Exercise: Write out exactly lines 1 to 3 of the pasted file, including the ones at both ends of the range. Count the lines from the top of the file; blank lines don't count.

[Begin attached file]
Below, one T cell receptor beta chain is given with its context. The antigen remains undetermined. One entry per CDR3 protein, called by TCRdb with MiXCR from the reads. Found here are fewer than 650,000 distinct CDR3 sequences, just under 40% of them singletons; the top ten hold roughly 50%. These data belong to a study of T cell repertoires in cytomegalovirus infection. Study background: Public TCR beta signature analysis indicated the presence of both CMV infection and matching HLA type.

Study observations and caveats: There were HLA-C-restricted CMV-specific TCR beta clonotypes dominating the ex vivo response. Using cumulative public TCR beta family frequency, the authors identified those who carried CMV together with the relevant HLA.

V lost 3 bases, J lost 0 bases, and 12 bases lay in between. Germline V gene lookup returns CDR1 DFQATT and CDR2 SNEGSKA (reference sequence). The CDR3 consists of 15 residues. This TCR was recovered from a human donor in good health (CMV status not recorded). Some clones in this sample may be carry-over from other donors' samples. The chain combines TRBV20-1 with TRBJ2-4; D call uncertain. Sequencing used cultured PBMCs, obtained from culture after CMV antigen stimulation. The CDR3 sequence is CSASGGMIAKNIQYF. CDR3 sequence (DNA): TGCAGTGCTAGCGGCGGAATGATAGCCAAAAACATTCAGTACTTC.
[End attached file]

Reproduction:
Below, one T cell receptor beta chain is given with its context. The antigen remains undetermined. One entry per CDR3 protein, called by TCRdb with MiXCR from the reads. Found here are fewer than 650,000 distinct CDR3 sequences, just under 40% of them singletons; the top ten hold roughly 50%. These data belong to a study of T cell repertoires in cytomegalovirus infection. Study background: Public TCR beta signature analysis indicated the presence of both CMV infection and matching HLA type.

Study observations and caveats: There were HLA-C-restricted CMV-specific TCR beta clonotypes dominating the ex vivo response. Using cumulative public TCR beta family frequency, the authors identified those who carried CMV together with the relevant HLA.

V lost 3 bases, J lost 0 bases, and 12 bases lay in between. Germline V gene lookup returns CDR1 DFQATT and CDR2 SNEGSKA (reference sequence). The CDR3 consists of 15 residues. This TCR was recovered from a human donor in good health (CMV status not recorded). Some clones in this sample may be carry-over from other donors' samples. The chain combines TRBV20-1 with TRBJ2-4; D call uncertain. Sequencing used cultured PBMCs, obtained from culture after CMV antigen stimulation. The CDR3 sequence is CSASGGMIAKNIQYF. CDR3 sequence (DNA): TGCAGTGCTAGCGGCGGAATGATAGCCAAAAACATTCAGTACTTC.